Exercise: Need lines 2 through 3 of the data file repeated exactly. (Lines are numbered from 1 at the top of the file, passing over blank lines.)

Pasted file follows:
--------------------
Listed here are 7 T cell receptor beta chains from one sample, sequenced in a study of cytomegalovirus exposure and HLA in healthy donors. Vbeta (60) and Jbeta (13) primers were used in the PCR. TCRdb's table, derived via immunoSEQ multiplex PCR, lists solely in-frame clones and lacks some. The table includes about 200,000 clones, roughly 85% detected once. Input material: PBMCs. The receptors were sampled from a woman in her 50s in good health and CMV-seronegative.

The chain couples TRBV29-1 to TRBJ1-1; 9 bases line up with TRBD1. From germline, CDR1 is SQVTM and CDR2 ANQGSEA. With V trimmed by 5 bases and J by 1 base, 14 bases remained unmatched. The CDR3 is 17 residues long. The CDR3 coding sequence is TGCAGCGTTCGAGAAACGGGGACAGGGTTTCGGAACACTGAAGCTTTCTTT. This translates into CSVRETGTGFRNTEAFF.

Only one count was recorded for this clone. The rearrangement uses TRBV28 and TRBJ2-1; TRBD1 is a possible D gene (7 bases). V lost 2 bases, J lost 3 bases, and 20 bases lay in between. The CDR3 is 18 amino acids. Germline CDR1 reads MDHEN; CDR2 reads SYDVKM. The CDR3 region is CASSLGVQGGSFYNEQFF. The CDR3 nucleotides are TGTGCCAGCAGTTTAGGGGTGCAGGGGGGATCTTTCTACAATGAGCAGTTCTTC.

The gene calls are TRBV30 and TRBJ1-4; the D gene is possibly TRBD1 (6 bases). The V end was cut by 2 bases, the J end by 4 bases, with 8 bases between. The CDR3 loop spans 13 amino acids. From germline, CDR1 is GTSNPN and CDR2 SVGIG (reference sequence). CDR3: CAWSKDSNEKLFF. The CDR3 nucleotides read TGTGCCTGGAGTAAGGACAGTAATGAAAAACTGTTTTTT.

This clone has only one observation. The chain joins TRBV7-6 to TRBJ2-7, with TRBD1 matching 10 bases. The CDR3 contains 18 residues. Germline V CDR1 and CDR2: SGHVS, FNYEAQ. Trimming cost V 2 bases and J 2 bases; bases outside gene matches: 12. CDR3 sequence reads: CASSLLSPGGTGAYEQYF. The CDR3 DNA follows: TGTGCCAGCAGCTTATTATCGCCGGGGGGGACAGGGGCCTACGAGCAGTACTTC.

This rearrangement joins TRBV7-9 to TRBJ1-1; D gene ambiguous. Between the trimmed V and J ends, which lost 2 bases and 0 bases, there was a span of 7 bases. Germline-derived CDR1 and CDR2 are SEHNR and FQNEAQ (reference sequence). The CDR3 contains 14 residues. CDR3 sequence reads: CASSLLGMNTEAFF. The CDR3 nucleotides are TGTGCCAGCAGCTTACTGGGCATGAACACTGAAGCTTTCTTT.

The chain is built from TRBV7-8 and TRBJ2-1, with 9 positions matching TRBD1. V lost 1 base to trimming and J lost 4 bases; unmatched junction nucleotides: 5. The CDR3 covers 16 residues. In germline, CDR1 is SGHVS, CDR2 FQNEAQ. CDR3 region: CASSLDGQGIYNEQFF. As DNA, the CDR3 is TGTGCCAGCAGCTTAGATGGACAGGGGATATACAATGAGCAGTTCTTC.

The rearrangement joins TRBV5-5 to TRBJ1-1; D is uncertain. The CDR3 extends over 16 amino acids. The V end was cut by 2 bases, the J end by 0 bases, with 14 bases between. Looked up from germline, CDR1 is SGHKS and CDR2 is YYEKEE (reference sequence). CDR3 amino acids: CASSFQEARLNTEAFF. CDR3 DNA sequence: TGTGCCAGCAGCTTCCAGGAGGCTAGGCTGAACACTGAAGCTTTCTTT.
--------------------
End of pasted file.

The chain couples TRBV29-1 to TRBJ1-1; 9 bases line up with TRBD1. From germline, CDR1 is SQVTM and CDR2 ANQGSEA. With V trimmed by 5 bases and J by 1 base, 14 bases remained unmatched. The CDR3 is 17 residues long. The CDR3 coding sequence is TGCAGCGTTCGAGAAACGGGGACAGGGTTTCGGAACACTGAAGCTTTCTTT. This translates into CSVRETGTGFRNTEAFF.

Only one count was recorded for this clone. The rearrangement uses TRBV28 and TRBJ2-1; TRBD1 is a possible D gene (7 bases). V lost 2 bases, J lost 3 bases, and 20 bases lay in between. The CDR3 is 18 amino acids. Germline CDR1 reads MDHEN; CDR2 reads SYDVKM. The CDR3 region is CASSLGVQGGSFYNEQFF. The CDR3 nucleotides are TGTGCCAGCAGTTTAGGGGTGCAGGGGGGATCTTTCTACAATGAGCAGTTCTTC.